Trump’s Impeachment Inquiry

Fiorella Beccaglia   Managing Editor

Speaker Nancy Pelosi announced on Sept. 24, 2019, that the House of Representatives will open an impeachment inquiry into President Donald Trump. Pelosi’s announcement follows a whistleblower complaint that President Trump pressured Volodymyr Zelensky, President of Ukraine, to investigate Joe Biden’s son days after freezing $400 million in aid designated for the country. Trump has admitted that he spoke with Zelensky over the phone about Biden’s son as an example of corruption, but has denied behaving inappropriately.

One thing to clarify is that news of an impeachment inquiry is not the same thing as impeachment, but could ultimately lead the House down that road. It is also no guarantee there will be an impeachment vote. An impeachment inquiry is just an investigation into whether there’s enough evidence for an impeachment case against a federal official to go forward. Members of the committee House Judiciary Committee must decide whether to write articles of impeachment and present them to the rest of the House for a vote on impeachment.

Impeachment is the first stage of a two-part process enshrined in the Constitution for prosecuting and removing a President or other federal official from office for bribery, treason, or other “high crimes and misdemeanors.” The House of Representatives has the power to impeach by passing what is known as “articles of impeachment.” However, it’s up to the Senate to ultimately remove the President or other official from office after holding a trial. Impeachment is not a legal trial, but a political trial, which is designed to enable officials to be punished for “special kinds of crime only people in office could commit,” according to Michael Gerhardt, a University of North Carolina constitutional law professor.

The House will vote Thursday, Oct. 31, on affirming the Democrats’ impeachment inquiry into President Trump and Ukraine, as Democrats move forward with a formal vote after initially resisting. The Thursday vote will push back against a White House and Republican congressional talking point that the impeachment inquiry is not legitimate because it hasn’t been formally authorized, which comes as Democrats are facing off with a witness defying a subpoena as part of the inquiry for the first time. Pelosi said in a “dear colleague” letter that the resolution was not legally necessary, but the House would take the vote “to eliminate any doubt as to whether the Trump Administration may withhold documents, prevent witness testimony, disregard duly authorized subpoenas, or continue obstructing the House of Representatives.”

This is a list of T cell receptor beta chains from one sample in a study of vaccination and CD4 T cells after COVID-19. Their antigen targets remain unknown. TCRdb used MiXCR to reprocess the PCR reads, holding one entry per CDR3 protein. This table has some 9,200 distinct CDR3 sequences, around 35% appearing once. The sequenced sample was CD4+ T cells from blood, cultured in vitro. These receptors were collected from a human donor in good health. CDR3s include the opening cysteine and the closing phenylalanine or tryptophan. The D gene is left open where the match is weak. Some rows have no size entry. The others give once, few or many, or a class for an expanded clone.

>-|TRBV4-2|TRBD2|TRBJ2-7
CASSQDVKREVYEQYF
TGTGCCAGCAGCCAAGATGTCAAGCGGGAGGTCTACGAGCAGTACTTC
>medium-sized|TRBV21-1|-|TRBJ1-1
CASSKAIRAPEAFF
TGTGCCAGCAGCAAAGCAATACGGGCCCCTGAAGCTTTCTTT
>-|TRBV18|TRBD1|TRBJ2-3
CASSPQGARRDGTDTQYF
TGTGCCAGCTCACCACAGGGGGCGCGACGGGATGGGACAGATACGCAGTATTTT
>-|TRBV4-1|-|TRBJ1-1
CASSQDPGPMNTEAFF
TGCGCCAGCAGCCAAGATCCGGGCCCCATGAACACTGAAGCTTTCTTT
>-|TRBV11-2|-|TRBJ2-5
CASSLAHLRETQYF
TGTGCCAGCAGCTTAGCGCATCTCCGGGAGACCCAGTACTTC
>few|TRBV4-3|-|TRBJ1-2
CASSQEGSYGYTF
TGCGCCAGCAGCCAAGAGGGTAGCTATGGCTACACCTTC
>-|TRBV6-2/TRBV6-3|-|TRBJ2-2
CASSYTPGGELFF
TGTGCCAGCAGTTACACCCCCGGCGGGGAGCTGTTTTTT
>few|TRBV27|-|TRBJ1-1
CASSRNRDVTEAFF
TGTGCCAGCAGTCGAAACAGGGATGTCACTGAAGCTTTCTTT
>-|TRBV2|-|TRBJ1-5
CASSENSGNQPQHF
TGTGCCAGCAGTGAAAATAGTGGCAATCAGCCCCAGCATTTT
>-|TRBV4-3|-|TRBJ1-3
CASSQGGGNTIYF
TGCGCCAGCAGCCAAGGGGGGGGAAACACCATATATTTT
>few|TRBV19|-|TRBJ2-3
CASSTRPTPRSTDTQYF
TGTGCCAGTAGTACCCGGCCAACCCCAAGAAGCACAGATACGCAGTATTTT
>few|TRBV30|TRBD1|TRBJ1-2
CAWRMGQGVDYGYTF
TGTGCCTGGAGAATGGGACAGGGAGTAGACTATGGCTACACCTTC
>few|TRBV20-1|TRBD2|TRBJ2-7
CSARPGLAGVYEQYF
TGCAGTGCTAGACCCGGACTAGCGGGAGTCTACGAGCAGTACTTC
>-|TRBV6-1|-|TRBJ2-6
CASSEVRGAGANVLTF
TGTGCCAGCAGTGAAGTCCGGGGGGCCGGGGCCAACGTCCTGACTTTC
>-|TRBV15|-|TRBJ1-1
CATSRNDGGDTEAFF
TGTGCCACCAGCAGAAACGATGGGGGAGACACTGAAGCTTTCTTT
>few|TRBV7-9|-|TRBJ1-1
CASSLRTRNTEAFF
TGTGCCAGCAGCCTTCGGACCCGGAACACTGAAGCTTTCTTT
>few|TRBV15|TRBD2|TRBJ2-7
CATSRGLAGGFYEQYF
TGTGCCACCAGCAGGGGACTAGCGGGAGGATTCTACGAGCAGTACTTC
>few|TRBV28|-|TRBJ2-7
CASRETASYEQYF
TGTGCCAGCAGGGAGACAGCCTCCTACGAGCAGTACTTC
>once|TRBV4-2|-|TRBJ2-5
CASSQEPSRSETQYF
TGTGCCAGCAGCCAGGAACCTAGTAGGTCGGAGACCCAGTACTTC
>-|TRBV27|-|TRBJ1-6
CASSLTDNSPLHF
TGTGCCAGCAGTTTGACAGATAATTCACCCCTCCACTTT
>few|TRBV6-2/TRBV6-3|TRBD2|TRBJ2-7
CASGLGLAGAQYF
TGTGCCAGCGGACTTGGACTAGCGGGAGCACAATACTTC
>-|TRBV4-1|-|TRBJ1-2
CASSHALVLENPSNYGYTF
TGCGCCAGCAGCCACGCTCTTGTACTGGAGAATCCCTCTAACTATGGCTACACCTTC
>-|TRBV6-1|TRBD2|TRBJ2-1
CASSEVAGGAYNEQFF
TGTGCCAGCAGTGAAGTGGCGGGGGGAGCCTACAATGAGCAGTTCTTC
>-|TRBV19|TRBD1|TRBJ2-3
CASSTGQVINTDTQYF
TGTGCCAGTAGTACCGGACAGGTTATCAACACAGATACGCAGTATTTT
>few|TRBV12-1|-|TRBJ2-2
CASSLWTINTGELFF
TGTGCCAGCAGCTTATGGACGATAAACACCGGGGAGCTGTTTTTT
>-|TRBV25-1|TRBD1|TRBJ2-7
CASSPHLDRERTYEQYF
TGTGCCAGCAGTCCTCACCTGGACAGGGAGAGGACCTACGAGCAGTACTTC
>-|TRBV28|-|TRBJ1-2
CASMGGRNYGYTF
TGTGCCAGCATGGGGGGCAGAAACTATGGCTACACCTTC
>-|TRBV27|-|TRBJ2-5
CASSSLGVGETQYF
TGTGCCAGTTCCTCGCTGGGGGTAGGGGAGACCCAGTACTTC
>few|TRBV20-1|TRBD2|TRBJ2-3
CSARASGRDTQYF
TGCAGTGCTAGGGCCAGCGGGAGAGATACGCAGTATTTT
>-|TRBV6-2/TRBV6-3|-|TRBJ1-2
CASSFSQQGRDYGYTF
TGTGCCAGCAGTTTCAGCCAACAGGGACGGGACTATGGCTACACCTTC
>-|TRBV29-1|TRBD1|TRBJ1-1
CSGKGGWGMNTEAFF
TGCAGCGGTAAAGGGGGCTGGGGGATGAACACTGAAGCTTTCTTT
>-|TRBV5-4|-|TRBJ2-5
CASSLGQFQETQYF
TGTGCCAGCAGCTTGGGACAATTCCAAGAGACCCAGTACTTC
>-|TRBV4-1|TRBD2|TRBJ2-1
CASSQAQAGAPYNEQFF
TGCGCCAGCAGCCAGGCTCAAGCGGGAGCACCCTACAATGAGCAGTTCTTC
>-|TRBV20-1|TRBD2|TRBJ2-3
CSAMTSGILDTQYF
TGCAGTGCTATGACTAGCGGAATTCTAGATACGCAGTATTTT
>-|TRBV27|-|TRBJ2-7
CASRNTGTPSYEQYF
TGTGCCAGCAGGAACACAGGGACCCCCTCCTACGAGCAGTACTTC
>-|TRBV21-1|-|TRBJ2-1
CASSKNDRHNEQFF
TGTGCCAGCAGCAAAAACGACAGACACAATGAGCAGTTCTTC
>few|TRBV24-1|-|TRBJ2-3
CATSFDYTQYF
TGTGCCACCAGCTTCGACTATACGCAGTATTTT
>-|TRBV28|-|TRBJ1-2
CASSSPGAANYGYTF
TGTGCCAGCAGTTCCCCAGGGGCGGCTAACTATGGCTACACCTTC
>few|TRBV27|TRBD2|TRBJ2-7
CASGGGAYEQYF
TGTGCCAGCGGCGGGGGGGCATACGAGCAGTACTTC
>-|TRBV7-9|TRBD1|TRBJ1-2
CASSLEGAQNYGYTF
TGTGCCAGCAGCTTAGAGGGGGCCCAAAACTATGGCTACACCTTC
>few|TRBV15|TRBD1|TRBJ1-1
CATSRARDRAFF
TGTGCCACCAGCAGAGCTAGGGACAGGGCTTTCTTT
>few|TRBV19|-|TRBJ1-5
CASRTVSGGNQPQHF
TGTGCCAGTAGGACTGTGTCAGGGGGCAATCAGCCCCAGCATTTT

So, is this impeachment inquiry fair? President Trump and his Republican allies have so far dealt with the inquiry in a familiar way: by attacking the legitimacy of the investigation itself and declaring it to be an unconstitutional sham process. They argue that Democrats have been waiting for an excuse to impeach the President since he was elected, which in my opinion is true, but Republicans did the same thing while Obama was in office despite his competent leadership. I also think Trump’s phone calls with Zelensky seem inappropriate and worth investigating. After all, the impeachment inquiry is just an investigation to see if the President has engaged in unlawful behavior.

Impeachment is an inherently political process, one that public opinion will ultimately decide. Richard Nixon was forced to resign because opinion turned against him, and Bill Clinton kept his job because most voters thought he should. Several opinion polls reflect an increase in support for an impeachment inquiry. According to a Morning Consult poll, 43 percent of Americans support impeachment proceedings, a 7-point increase, tying with Americans who do not support such proceedings. Additionally, an NPR/PBS NewsHour/Marist poll showed support for an impeachment inquiry into Trump at 49 percent, while 46 percent opposed. The public seems to be divided on the matter, mostly supporting the inquiry, which is another reason for it to move forward.

Campus Lantern
The Campus Lantern is the school newspaper at Eastern Connecticut State University. The Lantern is run by students, for students and reports on everything hppening around campus. We publish every other week. The Lantern has been in publication since 1945.

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